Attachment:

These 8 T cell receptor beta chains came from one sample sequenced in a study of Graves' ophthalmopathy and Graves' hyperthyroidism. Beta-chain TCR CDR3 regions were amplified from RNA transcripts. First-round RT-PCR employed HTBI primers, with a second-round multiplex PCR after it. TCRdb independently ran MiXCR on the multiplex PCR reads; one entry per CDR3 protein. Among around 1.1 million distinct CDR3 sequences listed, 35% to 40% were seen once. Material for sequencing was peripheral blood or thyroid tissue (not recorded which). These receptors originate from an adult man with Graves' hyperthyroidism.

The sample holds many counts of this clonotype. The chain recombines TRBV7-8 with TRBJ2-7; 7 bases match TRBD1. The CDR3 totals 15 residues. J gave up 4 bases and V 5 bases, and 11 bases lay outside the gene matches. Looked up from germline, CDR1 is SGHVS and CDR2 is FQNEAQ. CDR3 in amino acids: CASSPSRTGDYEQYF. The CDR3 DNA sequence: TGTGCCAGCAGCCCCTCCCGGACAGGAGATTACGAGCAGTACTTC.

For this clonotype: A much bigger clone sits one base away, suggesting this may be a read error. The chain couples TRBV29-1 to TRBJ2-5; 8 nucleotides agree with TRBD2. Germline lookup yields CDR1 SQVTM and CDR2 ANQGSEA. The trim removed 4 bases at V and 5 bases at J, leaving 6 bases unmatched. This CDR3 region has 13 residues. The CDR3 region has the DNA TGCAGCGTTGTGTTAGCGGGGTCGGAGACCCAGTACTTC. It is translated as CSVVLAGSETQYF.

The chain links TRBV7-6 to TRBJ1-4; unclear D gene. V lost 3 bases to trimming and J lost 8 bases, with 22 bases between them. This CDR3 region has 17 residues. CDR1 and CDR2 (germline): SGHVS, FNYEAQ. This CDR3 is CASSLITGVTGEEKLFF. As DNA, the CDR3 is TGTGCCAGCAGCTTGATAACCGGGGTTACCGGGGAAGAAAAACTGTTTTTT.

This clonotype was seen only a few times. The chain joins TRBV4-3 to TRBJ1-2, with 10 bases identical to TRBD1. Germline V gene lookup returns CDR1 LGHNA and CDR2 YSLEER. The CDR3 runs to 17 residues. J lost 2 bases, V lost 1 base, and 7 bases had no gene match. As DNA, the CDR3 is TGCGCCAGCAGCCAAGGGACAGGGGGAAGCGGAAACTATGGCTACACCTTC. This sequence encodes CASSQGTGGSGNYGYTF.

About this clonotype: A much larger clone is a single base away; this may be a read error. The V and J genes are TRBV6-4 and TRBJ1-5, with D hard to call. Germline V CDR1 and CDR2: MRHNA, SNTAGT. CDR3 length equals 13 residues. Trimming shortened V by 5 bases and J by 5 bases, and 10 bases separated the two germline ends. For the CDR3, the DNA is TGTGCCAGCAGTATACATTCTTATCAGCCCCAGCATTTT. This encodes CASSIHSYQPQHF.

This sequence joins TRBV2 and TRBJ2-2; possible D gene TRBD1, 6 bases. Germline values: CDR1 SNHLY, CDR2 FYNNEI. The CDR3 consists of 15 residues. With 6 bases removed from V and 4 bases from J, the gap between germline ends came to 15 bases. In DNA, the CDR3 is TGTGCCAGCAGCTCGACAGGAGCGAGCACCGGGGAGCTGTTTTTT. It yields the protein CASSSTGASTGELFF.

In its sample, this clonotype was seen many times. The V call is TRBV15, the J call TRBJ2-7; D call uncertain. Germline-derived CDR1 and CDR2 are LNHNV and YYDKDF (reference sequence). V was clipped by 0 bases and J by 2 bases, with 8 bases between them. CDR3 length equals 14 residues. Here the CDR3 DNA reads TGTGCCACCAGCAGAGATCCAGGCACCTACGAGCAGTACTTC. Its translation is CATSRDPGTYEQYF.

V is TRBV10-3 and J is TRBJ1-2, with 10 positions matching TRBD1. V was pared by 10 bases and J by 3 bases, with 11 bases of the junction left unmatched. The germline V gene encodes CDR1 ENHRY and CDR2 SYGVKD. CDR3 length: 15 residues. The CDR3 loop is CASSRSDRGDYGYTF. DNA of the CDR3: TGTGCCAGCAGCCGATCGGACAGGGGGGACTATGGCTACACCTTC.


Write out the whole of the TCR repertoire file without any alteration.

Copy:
These 8 T cell receptor beta chains came from one sample sequenced in a study of Graves' ophthalmopathy and Graves' hyperthyroidism. Beta-chain TCR CDR3 regions were amplified from RNA transcripts. First-round RT-PCR employed HTBI primers, with a second-round multiplex PCR after it. TCRdb independently ran MiXCR on the multiplex PCR reads; one entry per CDR3 protein. Among around 1.1 million distinct CDR3 sequences listed, 35% to 40% were seen once. Material for sequencing was peripheral blood or thyroid tissue (not recorded which). These receptors originate from an adult man with Graves' hyperthyroidism.

The sample holds many counts of this clonotype. The chain recombines TRBV7-8 with TRBJ2-7; 7 bases match TRBD1. The CDR3 totals 15 residues. J gave up 4 bases and V 5 bases, and 11 bases lay outside the gene matches. Looked up from germline, CDR1 is SGHVS and CDR2 is FQNEAQ. CDR3 in amino acids: CASSPSRTGDYEQYF. The CDR3 DNA sequence: TGTGCCAGCAGCCCCTCCCGGACAGGAGATTACGAGCAGTACTTC.

For this clonotype: A much bigger clone sits one base away, suggesting this may be a read error. The chain couples TRBV29-1 to TRBJ2-5; 8 nucleotides agree with TRBD2. Germline lookup yields CDR1 SQVTM and CDR2 ANQGSEA. The trim removed 4 bases at V and 5 bases at J, leaving 6 bases unmatched. This CDR3 region has 13 residues. The CDR3 region has the DNA TGCAGCGTTGTGTTAGCGGGGTCGGAGACCCAGTACTTC. It is translated as CSVVLAGSETQYF.

The chain links TRBV7-6 to TRBJ1-4; unclear D gene. V lost 3 bases to trimming and J lost 8 bases, with 22 bases between them. This CDR3 region has 17 residues. CDR1 and CDR2 (germline): SGHVS, FNYEAQ. This CDR3 is CASSLITGVTGEEKLFF. As DNA, the CDR3 is TGTGCCAGCAGCTTGATAACCGGGGTTACCGGGGAAGAAAAACTGTTTTTT.

This clonotype was seen only a few times. The chain joins TRBV4-3 to TRBJ1-2, with 10 bases identical to TRBD1. Germline V gene lookup returns CDR1 LGHNA and CDR2 YSLEER. The CDR3 runs to 17 residues. J lost 2 bases, V lost 1 base, and 7 bases had no gene match. As DNA, the CDR3 is TGCGCCAGCAGCCAAGGGACAGGGGGAAGCGGAAACTATGGCTACACCTTC. This sequence encodes CASSQGTGGSGNYGYTF.

About this clonotype: A much larger clone is a single base away; this may be a read error. The V and J genes are TRBV6-4 and TRBJ1-5, with D hard to call. Germline V CDR1 and CDR2: MRHNA, SNTAGT. CDR3 length equals 13 residues. Trimming shortened V by 5 bases and J by 5 bases, and 10 bases separated the two germline ends. For the CDR3, the DNA is TGTGCCAGCAGTATACATTCTTATCAGCCCCAGCATTTT. This encodes CASSIHSYQPQHF.

This sequence joins TRBV2 and TRBJ2-2; possible D gene TRBD1, 6 bases. Germline values: CDR1 SNHLY, CDR2 FYNNEI. The CDR3 consists of 15 residues. With 6 bases removed from V and 4 bases from J, the gap between germline ends came to 15 bases. In DNA, the CDR3 is TGTGCCAGCAGCTCGACAGGAGCGAGCACCGGGGAGCTGTTTTTT. It yields the protein CASSSTGASTGELFF.

In its sample, this clonotype was seen many times. The V call is TRBV15, the J call TRBJ2-7; D call uncertain. Germline-derived CDR1 and CDR2 are LNHNV and YYDKDF (reference sequence). V was clipped by 0 bases and J by 2 bases, with 8 bases between them. CDR3 length equals 14 residues. Here the CDR3 DNA reads TGTGCCACCAGCAGAGATCCAGGCACCTACGAGCAGTACTTC. Its translation is CATSRDPGTYEQYF.

V is TRBV10-3 and J is TRBJ1-2, with 10 positions matching TRBD1. V was pared by 10 bases and J by 3 bases, with 11 bases of the junction left unmatched. The germline V gene encodes CDR1 ENHRY and CDR2 SYGVKD. CDR3 length: 15 residues. The CDR3 loop is CASSRSDRGDYGYTF. DNA of the CDR3: TGTGCCAGCAGCCGATCGGACAGGGGGGACTATGGCTACACCTTC.